There are several anecdotes, lines, and dramatic turning points in Norwegian-Swedish drama Out Stealing Horses (Ut og stjæle hester) that seem to be the emotional crux of the picture. Until the closing minutes, however, each reveal peels back to expose a further gut-punching psychological scar. No thought or action can be fully appreciated at face value; the impact of seemingly benign actions unspool to become life-defining moments, aided by Kasper Kaae’s evocative score and the quasi-poetic sensibility with which writer-director Hans Petter Moland imbues monologues and recollections.

The story follows Trond (Stellan Skarsgård and Jon Ranes), whose discovery of an old acquaintance upon moving back to Norway triggers memories of a teenage summer. The resulting bildungsroman intertwines with the present day’s unanswered questions, engrossing viewers in a melancholy tale of loss. Each tragedy’s ache – whether recent and raw or long suppressed – is palpably conveyed by Skargård’s and Ranes’ stoic yet vulnerable performances. At the same time, the film is aware – sometimes sardonically, sometimes lovingly – of the innate, universal humour of human foibles.

Logging quickly emerges as a motif in Trond’s life, which is explored in depth in his teenage flashbacks. Without spoiling the entire significance, the strenuous labour, unmistakeable percussions, and imposing formations inherent to the practice act as metaphors for life and death in young Trond’s world – one still scarred by the Nazi occupation. These constant, landscape-changing rhythms also serve as a foil to the quieter – but no less powerful – shattering of Trond’s innocence.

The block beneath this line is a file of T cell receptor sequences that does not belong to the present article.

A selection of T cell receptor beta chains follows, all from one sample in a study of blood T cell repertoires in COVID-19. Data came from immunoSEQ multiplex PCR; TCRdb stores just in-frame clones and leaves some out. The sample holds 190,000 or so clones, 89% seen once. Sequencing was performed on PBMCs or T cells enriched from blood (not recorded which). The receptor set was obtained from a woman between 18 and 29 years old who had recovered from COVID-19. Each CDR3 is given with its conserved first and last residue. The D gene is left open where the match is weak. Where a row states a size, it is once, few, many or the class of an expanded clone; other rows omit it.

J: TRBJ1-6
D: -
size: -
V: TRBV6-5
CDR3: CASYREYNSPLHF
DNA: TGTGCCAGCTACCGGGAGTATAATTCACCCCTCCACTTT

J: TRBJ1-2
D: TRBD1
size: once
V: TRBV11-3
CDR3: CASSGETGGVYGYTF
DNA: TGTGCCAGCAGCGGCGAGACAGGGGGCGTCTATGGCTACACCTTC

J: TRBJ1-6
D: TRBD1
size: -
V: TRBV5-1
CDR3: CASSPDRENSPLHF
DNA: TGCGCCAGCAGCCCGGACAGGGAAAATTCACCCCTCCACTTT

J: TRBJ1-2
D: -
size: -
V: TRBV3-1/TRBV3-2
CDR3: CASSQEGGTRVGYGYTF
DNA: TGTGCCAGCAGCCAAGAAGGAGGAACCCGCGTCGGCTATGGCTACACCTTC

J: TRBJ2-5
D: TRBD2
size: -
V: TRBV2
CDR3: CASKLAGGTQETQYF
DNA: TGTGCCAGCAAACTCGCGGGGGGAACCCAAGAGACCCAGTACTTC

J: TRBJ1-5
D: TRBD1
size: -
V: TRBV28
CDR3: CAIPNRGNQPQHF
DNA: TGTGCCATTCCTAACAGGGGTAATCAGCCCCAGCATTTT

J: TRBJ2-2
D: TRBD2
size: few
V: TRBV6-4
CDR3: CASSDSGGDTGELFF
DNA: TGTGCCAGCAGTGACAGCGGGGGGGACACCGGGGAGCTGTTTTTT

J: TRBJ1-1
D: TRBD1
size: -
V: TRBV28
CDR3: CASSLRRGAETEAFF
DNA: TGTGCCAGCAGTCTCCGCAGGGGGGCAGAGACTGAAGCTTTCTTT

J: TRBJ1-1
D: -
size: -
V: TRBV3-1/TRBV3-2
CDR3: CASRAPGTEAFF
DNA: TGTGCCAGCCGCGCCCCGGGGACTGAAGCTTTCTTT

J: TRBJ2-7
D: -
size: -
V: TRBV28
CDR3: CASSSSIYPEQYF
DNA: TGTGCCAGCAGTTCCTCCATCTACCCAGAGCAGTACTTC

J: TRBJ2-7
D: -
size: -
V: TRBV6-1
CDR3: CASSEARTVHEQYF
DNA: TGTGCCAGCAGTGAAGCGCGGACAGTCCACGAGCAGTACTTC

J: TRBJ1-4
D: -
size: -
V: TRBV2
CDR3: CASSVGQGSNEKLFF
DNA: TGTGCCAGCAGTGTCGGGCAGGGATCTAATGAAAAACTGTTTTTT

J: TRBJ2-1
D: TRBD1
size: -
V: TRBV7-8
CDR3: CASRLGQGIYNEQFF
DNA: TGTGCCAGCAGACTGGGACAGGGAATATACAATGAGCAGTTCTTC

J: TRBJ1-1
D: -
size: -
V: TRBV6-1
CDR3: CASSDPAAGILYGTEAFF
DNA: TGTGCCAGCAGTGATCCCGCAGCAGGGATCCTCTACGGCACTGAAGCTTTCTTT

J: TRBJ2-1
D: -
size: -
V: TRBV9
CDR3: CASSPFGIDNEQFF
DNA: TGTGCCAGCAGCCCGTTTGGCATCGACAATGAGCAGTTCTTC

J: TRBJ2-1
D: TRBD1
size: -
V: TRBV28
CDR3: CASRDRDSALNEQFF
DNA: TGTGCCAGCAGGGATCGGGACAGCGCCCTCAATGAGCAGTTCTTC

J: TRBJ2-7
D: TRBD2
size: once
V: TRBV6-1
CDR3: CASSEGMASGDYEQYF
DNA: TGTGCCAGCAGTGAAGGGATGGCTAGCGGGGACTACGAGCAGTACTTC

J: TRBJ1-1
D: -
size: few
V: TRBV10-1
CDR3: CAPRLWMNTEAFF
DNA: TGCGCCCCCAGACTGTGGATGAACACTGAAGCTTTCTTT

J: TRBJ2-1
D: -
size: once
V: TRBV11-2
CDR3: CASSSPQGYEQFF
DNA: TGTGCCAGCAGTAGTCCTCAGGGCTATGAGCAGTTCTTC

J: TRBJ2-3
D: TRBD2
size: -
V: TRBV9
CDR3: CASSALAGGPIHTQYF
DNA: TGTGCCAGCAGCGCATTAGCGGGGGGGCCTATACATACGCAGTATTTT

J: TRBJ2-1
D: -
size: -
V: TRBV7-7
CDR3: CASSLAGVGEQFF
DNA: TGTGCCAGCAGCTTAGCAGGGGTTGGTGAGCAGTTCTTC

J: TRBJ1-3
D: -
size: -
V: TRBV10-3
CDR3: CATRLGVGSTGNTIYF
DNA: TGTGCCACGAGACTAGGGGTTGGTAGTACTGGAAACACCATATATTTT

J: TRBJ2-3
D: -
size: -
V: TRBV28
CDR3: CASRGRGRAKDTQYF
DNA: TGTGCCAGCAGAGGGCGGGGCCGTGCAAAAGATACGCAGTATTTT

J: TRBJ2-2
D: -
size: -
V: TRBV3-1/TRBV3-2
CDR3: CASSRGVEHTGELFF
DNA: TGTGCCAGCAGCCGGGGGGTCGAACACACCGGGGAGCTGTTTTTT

A central message in Out Stealing Horses is how humans experience (or decide to experience) pain. Holding onto the large and small hurts of a life is portrayed as an intensely personal decision, but the pain demands attention. The characters’ choices and consequences are not judged but marked with kindness, creating a memorable, moving narrative.



CAST: Stellan Skarsgård, Bjørn Floberg, Tobias Santelmann, Jon Ranes, Danica Curcic

DIRECTOR: Hans Petter Moland

WRITERS: Hans Petter Moland (screenplay), Per Petterson (novel)

SYNOPSIS: Following the death of his wife, 67 year-old Trond Sander retires to a small village in Norway but runs into an old acquaintance who reignites memories of his youth.

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ORWAV Features Editor, more words at The Skinny, Screen Queens, Bright Wall/Dark Room, and FlipScreen. Mamma Mia! Here We Go Again is a cinematic masterpiece.